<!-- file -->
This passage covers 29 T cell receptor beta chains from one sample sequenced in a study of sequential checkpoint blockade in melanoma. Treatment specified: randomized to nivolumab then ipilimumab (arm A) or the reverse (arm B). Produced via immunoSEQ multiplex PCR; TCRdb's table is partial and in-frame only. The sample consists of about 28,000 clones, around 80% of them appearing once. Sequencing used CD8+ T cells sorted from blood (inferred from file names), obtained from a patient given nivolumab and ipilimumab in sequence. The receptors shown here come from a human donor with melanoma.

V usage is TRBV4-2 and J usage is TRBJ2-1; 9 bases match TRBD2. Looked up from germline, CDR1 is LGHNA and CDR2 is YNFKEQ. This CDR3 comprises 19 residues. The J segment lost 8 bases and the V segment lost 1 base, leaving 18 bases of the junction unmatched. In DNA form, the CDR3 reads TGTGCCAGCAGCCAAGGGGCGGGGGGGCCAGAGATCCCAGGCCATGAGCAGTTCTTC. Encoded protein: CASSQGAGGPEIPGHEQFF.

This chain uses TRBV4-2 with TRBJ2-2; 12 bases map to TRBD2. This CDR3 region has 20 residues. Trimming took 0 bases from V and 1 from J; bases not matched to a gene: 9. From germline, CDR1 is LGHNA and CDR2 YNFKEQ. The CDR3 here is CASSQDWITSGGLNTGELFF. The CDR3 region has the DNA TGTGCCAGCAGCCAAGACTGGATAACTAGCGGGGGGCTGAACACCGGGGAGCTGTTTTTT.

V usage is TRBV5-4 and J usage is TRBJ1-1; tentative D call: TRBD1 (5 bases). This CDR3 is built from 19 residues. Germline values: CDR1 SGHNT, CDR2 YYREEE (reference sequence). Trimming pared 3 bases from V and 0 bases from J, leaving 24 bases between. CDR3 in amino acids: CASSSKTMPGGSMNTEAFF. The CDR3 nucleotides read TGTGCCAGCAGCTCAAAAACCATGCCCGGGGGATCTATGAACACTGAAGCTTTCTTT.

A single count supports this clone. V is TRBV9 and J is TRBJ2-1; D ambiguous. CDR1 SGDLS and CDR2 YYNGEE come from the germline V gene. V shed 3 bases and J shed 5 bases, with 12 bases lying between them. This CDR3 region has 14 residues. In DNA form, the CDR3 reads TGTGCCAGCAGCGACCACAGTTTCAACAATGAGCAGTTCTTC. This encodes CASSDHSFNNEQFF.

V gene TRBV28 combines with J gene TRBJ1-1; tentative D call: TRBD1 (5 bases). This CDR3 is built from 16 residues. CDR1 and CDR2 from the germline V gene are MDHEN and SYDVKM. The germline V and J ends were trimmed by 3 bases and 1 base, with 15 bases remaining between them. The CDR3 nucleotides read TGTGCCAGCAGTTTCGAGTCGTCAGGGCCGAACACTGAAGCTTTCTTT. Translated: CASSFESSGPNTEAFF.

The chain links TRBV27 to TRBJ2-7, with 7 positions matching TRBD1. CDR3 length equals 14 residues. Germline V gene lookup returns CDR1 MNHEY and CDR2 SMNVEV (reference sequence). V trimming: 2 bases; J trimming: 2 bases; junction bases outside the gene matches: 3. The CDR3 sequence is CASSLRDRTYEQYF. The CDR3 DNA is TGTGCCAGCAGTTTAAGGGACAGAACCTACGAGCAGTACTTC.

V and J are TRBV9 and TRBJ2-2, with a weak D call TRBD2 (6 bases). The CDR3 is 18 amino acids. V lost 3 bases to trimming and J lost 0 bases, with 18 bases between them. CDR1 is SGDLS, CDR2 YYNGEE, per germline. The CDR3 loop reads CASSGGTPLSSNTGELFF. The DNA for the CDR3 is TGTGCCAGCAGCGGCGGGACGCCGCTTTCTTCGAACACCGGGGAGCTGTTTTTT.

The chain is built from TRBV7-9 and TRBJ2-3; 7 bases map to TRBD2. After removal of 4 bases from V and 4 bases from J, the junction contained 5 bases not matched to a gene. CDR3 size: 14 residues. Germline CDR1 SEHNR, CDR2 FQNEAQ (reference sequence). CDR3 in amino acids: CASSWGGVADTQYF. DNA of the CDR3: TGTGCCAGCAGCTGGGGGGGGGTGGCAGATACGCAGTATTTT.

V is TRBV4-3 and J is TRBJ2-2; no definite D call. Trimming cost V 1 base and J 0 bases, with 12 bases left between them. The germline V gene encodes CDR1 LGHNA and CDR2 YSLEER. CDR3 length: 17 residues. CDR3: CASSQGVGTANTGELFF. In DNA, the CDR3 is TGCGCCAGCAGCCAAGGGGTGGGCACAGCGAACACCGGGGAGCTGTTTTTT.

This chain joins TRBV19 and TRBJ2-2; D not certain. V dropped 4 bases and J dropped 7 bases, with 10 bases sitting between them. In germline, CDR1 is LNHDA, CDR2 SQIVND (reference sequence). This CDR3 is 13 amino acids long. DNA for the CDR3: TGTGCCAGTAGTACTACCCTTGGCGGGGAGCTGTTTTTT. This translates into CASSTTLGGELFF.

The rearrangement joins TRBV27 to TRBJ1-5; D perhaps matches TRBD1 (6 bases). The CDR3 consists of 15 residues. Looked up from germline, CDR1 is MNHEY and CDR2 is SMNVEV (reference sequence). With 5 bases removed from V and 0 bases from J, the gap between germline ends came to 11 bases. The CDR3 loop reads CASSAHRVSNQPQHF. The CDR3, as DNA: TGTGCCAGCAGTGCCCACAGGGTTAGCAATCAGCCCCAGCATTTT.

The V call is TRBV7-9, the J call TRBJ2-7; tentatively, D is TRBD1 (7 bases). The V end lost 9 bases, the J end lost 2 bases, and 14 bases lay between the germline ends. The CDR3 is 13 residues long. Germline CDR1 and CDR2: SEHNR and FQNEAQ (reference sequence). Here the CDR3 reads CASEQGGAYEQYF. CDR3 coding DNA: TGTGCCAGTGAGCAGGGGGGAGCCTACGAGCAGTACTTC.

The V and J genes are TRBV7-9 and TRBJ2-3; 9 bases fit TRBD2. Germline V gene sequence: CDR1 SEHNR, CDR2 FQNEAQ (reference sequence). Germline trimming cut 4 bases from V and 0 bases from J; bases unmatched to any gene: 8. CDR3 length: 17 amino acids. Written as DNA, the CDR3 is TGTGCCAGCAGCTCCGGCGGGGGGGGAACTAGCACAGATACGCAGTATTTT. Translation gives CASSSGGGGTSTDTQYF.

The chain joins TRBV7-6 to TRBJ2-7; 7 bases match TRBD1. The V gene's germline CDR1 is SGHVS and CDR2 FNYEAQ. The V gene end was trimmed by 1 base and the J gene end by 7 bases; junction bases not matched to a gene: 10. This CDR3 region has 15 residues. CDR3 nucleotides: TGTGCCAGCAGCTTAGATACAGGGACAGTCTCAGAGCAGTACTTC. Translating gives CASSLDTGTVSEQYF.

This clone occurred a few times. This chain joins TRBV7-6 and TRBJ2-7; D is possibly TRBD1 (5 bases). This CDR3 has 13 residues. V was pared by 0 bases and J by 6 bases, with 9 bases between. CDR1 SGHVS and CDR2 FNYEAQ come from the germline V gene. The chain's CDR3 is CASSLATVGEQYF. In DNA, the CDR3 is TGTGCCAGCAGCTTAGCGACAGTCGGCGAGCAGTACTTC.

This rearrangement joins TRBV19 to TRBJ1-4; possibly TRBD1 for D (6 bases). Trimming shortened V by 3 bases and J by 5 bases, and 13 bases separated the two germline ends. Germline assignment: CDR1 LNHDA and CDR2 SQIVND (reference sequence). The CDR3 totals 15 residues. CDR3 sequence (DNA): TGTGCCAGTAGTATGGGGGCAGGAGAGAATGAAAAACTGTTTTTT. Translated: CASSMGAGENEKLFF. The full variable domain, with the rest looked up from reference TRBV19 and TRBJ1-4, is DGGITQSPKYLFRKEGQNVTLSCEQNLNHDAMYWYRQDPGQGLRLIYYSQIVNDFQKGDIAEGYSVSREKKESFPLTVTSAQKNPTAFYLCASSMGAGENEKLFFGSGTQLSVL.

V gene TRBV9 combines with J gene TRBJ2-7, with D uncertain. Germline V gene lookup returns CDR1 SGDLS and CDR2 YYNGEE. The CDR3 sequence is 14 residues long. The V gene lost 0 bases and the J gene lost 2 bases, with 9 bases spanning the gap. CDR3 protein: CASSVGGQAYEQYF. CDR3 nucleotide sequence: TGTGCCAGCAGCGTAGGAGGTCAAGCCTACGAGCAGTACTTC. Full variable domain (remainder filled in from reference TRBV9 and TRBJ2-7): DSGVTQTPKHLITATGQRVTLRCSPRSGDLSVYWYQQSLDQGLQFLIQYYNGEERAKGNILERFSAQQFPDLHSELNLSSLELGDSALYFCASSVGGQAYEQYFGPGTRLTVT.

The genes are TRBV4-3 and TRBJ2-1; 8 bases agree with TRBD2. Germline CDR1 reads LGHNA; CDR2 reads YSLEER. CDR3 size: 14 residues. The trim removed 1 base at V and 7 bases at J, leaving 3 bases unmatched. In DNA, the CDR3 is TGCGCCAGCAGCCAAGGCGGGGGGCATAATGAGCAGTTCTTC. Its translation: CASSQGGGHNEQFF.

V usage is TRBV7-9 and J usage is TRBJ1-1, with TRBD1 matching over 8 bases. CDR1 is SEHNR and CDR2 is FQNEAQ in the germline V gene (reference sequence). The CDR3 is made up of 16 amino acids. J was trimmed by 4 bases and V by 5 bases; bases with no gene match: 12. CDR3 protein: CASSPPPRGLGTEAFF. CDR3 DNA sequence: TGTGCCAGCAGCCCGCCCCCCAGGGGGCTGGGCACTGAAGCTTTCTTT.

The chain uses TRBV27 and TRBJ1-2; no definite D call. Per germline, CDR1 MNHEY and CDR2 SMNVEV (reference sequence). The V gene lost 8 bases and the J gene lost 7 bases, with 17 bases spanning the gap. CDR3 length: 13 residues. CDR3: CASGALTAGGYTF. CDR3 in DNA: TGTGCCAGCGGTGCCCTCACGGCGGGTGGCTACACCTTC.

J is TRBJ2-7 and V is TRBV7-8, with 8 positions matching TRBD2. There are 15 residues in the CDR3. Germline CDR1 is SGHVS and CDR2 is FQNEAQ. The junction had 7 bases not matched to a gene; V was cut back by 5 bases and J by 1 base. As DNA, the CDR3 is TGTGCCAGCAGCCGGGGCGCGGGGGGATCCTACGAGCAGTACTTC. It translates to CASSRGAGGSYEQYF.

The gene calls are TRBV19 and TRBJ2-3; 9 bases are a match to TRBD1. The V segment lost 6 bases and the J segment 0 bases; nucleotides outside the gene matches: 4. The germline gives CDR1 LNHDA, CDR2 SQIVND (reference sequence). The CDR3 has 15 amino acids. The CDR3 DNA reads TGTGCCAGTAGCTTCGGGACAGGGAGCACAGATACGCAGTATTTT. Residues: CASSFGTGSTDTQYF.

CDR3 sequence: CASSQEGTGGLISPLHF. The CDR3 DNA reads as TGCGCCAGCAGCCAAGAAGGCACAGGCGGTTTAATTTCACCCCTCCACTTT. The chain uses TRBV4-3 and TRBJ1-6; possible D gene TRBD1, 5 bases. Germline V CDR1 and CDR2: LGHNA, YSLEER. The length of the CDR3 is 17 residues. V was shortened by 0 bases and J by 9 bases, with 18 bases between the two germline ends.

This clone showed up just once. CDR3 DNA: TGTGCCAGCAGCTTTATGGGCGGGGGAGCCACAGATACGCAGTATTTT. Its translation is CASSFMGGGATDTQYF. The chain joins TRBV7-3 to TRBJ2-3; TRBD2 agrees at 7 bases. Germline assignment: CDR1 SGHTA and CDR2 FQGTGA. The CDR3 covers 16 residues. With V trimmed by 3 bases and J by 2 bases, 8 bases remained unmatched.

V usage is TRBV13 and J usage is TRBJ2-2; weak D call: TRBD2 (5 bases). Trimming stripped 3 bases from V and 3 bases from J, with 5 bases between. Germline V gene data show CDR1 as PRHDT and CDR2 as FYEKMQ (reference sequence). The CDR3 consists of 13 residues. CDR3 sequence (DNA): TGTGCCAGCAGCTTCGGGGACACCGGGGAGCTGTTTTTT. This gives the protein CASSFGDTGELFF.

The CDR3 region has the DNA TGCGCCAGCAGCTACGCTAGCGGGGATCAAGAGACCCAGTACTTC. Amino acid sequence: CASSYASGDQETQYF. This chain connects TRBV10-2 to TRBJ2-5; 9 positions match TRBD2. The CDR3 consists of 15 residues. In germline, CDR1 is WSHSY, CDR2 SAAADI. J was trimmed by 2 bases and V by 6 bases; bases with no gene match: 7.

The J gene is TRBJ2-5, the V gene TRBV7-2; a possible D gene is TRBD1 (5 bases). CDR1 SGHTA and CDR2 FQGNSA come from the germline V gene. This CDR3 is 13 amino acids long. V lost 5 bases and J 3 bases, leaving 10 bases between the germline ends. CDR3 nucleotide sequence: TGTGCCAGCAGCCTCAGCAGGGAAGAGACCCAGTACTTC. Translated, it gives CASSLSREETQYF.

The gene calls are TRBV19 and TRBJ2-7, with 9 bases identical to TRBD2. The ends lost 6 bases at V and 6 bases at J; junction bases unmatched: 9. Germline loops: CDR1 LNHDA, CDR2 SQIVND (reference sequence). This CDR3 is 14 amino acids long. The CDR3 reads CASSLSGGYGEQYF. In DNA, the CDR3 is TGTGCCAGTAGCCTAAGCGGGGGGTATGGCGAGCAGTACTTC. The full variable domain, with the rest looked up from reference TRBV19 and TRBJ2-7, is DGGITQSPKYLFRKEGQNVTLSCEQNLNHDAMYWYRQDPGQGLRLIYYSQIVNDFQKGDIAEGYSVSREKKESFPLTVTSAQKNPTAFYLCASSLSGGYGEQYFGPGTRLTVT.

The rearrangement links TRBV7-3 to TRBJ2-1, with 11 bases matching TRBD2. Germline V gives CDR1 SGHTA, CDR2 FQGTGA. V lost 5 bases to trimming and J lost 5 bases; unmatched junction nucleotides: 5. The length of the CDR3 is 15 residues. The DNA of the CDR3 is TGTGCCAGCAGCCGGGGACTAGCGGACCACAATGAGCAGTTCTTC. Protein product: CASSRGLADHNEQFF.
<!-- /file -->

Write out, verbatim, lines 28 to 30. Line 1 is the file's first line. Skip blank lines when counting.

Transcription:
The J gene is TRBJ2-5, the V gene TRBV7-2; a possible D gene is TRBD1 (5 bases). CDR1 SGHTA and CDR2 FQGNSA come from the germline V gene. This CDR3 is 13 amino acids long. V lost 5 bases and J 3 bases, leaving 10 bases between the germline ends. CDR3 nucleotide sequence: TGTGCCAGCAGCCTCAGCAGGGAAGAGACCCAGTACTTC. Translated, it gives CASSLSREETQYF.

The gene calls are TRBV19 and TRBJ2-7, with 9 bases identical to TRBD2. The ends lost 6 bases at V and 6 bases at J; junction bases unmatched: 9. Germline loops: CDR1 LNHDA, CDR2 SQIVND (reference sequence). This CDR3 is 14 amino acids long. The CDR3 reads CASSLSGGYGEQYF. In DNA, the CDR3 is TGTGCCAGTAGCCTAAGCGGGGGGTATGGCGAGCAGTACTTC. The full variable domain, with the rest looked up from reference TRBV19 and TRBJ2-7, is DGGITQSPKYLFRKEGQNVTLSCEQNLNHDAMYWYRQDPGQGLRLIYYSQIVNDFQKGDIAEGYSVSREKKESFPLTVTSAQKNPTAFYLCASSLSGGYGEQYFGPGTRLTVT.

The rearrangement links TRBV7-3 to TRBJ2-1, with 11 bases matching TRBD2. Germline V gives CDR1 SGHTA, CDR2 FQGTGA. V lost 5 bases to trimming and J lost 5 bases; unmatched junction nucleotides: 5. The length of the CDR3 is 15 residues. The DNA of the CDR3 is TGTGCCAGCAGCCGGGGACTAGCGGACCACAATGAGCAGTTCTTC. Protein product: CASSRGLADHNEQFF.